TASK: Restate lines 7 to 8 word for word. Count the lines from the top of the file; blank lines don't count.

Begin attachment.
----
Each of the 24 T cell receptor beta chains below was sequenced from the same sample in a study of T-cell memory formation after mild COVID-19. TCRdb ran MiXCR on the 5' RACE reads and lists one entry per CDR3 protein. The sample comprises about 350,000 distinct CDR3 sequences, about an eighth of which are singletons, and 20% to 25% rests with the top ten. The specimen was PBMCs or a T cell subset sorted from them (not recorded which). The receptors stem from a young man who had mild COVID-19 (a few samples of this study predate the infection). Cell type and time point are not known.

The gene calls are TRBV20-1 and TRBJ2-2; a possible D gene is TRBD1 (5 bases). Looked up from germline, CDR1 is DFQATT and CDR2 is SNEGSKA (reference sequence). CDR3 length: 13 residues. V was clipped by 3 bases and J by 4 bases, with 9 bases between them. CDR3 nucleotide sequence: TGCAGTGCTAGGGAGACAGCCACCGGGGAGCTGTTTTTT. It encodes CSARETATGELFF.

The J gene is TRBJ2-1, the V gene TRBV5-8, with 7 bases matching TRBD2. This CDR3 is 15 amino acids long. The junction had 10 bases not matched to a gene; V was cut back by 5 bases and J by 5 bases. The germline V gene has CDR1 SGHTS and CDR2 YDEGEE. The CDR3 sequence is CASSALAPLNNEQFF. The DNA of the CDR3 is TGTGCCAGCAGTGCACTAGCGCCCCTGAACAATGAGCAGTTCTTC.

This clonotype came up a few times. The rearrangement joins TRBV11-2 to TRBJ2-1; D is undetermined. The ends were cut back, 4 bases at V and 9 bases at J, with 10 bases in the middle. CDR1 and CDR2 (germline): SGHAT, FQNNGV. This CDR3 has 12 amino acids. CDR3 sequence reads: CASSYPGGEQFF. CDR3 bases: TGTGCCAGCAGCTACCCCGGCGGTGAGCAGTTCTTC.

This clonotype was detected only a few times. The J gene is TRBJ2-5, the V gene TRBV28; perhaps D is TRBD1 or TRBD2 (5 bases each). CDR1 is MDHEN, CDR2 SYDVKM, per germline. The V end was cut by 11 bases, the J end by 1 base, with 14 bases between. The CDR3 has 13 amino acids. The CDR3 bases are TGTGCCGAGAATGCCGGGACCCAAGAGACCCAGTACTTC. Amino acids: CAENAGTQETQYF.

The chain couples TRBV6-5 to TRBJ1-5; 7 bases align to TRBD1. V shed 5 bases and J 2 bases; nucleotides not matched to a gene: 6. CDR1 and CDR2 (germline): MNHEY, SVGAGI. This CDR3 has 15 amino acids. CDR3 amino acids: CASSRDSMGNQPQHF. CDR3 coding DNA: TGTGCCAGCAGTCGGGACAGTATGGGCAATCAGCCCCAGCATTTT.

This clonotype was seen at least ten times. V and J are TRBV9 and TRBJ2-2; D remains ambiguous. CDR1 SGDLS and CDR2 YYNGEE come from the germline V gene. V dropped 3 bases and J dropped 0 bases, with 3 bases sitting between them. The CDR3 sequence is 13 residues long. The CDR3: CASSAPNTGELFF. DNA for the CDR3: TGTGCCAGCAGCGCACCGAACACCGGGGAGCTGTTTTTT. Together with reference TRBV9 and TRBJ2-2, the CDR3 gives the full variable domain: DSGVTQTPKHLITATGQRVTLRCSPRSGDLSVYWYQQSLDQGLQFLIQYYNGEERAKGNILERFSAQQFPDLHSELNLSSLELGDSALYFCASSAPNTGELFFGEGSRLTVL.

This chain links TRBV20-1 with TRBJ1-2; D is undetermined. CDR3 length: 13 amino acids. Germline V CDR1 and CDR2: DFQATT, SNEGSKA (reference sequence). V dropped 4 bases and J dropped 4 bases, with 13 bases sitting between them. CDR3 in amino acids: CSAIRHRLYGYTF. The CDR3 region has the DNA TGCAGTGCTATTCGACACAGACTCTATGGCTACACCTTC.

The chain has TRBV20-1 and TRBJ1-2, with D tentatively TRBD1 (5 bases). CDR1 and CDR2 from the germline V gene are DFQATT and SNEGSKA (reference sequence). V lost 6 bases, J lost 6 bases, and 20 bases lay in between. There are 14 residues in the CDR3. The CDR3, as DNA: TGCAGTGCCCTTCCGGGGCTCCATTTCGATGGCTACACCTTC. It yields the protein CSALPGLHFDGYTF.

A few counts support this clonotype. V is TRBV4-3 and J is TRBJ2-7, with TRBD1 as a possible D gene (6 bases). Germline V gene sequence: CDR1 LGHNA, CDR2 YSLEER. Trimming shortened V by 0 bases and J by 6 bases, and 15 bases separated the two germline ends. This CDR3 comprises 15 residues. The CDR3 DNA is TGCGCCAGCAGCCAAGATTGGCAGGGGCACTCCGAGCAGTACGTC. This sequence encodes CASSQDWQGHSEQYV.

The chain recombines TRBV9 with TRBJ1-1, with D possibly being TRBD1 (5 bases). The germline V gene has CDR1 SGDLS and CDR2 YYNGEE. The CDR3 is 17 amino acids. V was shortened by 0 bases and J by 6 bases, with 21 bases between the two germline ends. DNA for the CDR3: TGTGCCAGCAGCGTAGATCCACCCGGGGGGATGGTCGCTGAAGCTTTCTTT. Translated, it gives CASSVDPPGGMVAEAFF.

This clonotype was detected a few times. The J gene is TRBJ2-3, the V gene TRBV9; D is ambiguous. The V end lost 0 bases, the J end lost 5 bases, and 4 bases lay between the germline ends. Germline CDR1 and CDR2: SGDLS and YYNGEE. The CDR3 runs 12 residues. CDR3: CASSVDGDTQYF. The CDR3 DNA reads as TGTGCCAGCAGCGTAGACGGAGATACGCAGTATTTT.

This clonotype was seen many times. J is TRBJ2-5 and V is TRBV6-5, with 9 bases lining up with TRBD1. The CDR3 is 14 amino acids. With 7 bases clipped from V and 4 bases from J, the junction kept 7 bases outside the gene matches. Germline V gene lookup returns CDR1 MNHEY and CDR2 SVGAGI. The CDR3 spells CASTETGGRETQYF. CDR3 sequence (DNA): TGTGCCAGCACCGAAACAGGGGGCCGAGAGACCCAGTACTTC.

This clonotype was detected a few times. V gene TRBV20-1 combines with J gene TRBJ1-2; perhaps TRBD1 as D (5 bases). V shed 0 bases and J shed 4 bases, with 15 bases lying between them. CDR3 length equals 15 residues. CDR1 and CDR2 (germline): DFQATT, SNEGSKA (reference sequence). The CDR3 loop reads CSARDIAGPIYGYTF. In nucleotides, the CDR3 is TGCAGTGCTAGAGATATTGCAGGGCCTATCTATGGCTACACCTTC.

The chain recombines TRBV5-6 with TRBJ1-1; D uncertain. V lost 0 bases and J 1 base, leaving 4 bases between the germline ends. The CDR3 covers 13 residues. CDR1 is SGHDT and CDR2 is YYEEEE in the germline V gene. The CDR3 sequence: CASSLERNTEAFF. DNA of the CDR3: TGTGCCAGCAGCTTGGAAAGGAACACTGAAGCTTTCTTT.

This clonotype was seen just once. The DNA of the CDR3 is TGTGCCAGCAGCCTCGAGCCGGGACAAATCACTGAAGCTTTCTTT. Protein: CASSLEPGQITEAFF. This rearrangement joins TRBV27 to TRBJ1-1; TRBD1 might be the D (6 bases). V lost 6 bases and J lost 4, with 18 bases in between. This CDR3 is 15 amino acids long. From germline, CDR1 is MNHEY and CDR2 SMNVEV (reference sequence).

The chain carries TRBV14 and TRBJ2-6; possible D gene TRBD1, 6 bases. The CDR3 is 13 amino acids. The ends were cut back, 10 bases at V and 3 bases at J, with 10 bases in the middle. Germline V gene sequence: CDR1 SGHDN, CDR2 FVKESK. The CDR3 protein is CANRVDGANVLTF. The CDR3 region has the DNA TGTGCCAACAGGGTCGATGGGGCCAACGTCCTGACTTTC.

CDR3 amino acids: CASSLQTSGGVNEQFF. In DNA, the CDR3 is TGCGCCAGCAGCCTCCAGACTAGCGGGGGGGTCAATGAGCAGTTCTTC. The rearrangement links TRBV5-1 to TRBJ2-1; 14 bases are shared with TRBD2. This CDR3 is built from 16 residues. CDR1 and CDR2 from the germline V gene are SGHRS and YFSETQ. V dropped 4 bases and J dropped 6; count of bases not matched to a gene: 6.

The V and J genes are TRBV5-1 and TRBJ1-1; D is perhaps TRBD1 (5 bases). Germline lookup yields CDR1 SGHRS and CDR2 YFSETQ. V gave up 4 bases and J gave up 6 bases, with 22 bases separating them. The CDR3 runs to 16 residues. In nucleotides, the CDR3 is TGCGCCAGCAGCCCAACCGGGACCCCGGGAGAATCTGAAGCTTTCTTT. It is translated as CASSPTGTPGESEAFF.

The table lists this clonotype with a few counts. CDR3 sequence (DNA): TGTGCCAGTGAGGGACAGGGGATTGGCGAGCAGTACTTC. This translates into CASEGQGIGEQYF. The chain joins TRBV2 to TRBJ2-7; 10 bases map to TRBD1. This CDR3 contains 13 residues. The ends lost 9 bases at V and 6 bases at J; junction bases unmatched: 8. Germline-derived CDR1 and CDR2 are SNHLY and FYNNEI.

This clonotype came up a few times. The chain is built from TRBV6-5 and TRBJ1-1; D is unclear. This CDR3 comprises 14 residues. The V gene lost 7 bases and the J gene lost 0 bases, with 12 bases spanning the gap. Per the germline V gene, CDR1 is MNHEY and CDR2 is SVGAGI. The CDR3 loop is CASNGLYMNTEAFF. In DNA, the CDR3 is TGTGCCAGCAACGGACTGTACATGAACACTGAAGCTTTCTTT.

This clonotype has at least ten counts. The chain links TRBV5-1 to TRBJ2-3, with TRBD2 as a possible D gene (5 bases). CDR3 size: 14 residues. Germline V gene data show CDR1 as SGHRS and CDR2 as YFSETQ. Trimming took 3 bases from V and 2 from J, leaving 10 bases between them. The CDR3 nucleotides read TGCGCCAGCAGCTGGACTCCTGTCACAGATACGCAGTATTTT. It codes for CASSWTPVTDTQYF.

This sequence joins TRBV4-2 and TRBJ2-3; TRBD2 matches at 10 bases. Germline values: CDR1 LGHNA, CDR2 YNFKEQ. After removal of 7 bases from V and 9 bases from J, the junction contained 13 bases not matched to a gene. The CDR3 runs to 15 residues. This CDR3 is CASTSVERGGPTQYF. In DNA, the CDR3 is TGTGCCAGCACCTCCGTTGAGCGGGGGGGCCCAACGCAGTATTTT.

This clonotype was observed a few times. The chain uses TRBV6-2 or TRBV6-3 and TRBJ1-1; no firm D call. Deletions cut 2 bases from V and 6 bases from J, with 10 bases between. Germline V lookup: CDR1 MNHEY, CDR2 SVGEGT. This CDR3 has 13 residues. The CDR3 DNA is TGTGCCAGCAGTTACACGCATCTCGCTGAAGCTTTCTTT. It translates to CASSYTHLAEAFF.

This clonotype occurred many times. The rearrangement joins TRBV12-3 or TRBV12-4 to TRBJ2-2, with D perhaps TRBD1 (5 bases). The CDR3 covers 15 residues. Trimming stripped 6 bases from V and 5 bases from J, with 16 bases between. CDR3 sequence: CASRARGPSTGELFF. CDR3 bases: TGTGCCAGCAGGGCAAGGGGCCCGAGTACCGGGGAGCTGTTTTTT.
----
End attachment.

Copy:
This clonotype was seen at least ten times. V and J are TRBV9 and TRBJ2-2; D remains ambiguous. CDR1 SGDLS and CDR2 YYNGEE come from the germline V gene. V dropped 3 bases and J dropped 0 bases, with 3 bases sitting between them. The CDR3 sequence is 13 residues long. The CDR3: CASSAPNTGELFF. DNA for the CDR3: TGTGCCAGCAGCGCACCGAACACCGGGGAGCTGTTTTTT. Together with reference TRBV9 and TRBJ2-2, the CDR3 gives the full variable domain: DSGVTQTPKHLITATGQRVTLRCSPRSGDLSVYWYQQSLDQGLQFLIQYYNGEERAKGNILERFSAQQFPDLHSELNLSSLELGDSALYFCASSAPNTGELFFGEGSRLTVL.

This chain links TRBV20-1 with TRBJ1-2; D is undetermined. CDR3 length: 13 amino acids. Germline V CDR1 and CDR2: DFQATT, SNEGSKA (reference sequence). V dropped 4 bases and J dropped 4 bases, with 13 bases sitting between them. CDR3 in amino acids: CSAIRHRLYGYTF. The CDR3 region has the DNA TGCAGTGCTATTCGACACAGACTCTATGGCTACACCTTC.